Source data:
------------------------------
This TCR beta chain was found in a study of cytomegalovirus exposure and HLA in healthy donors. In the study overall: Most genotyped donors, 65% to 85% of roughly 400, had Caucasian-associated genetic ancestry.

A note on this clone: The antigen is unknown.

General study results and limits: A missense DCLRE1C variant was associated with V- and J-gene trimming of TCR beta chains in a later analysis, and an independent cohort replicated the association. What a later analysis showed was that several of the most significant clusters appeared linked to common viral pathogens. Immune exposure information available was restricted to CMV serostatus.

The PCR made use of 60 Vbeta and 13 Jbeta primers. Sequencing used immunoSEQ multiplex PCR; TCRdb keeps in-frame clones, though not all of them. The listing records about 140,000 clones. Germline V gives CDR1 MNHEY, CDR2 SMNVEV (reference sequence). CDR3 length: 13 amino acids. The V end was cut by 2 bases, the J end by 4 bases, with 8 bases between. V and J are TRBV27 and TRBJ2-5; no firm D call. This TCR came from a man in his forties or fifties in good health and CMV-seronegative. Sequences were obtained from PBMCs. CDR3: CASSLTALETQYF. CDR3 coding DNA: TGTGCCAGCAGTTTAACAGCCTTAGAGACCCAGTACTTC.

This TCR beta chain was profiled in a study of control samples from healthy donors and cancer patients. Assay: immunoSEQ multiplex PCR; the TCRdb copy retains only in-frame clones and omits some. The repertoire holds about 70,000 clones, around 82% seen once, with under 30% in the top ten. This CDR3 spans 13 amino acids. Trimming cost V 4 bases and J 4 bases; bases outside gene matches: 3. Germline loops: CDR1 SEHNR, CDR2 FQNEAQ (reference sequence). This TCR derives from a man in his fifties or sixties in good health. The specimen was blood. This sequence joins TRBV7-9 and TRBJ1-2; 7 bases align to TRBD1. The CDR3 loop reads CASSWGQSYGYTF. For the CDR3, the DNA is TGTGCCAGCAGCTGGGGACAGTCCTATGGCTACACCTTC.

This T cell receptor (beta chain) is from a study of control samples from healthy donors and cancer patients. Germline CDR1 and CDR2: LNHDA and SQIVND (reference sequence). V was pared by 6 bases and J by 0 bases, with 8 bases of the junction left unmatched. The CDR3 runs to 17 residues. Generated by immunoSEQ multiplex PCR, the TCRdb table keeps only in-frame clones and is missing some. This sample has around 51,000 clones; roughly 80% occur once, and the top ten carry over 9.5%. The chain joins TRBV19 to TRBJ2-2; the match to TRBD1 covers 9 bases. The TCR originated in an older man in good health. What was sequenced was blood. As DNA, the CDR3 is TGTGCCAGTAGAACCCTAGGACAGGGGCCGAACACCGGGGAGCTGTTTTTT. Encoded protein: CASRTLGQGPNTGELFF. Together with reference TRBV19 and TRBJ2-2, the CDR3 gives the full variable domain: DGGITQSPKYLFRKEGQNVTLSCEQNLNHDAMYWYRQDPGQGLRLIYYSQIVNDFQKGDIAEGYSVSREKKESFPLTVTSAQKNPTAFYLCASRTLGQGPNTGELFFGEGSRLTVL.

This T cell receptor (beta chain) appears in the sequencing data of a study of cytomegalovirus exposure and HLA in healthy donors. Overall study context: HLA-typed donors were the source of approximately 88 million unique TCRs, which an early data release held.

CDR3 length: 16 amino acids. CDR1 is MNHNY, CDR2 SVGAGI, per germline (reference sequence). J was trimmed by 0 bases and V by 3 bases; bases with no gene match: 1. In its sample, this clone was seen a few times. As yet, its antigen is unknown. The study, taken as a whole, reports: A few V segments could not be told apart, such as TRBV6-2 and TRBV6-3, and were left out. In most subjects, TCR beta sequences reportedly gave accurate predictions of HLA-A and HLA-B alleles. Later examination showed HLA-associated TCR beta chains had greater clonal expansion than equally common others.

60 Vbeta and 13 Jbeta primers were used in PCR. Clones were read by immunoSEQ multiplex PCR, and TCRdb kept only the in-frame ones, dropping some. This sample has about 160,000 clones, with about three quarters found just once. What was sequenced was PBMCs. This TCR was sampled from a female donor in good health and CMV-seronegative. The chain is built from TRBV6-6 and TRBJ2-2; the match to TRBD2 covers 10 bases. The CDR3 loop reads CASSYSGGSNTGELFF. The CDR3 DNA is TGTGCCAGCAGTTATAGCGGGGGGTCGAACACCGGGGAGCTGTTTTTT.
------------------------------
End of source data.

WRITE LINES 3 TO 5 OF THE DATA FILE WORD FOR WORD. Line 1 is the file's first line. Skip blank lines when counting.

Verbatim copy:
General study results and limits: A missense DCLRE1C variant was associated with V- and J-gene trimming of TCR beta chains in a later analysis, and an independent cohort replicated the association. What a later analysis showed was that several of the most significant clusters appeared linked to common viral pathogens. Immune exposure information available was restricted to CMV serostatus.

The PCR made use of 60 Vbeta and 13 Jbeta primers. Sequencing used immunoSEQ multiplex PCR; TCRdb keeps in-frame clones, though not all of them. The listing records about 140,000 clones. Germline V gives CDR1 MNHEY, CDR2 SMNVEV (reference sequence). CDR3 length: 13 amino acids. The V end was cut by 2 bases, the J end by 4 bases, with 8 bases between. V and J are TRBV27 and TRBJ2-5; no firm D call. This TCR came from a man in his forties or fifties in good health and CMV-seronegative. Sequences were obtained from PBMCs. CDR3: CASSLTALETQYF. CDR3 coding DNA: TGTGCCAGCAGTTTAACAGCCTTAGAGACCCAGTACTTC.

This TCR beta chain was profiled in a study of control samples from healthy donors and cancer patients. Assay: immunoSEQ multiplex PCR; the TCRdb copy retains only in-frame clones and omits some. The repertoire holds about 70,000 clones, around 82% seen once, with under 30% in the top ten. This CDR3 spans 13 amino acids. Trimming cost V 4 bases and J 4 bases; bases outside gene matches: 3. Germline loops: CDR1 SEHNR, CDR2 FQNEAQ (reference sequence). This TCR derives from a man in his fifties or sixties in good health. The specimen was blood. This sequence joins TRBV7-9 and TRBJ1-2; 7 bases align to TRBD1. The CDR3 loop reads CASSWGQSYGYTF. For the CDR3, the DNA is TGTGCCAGCAGCTGGGGACAGTCCTATGGCTACACCTTC.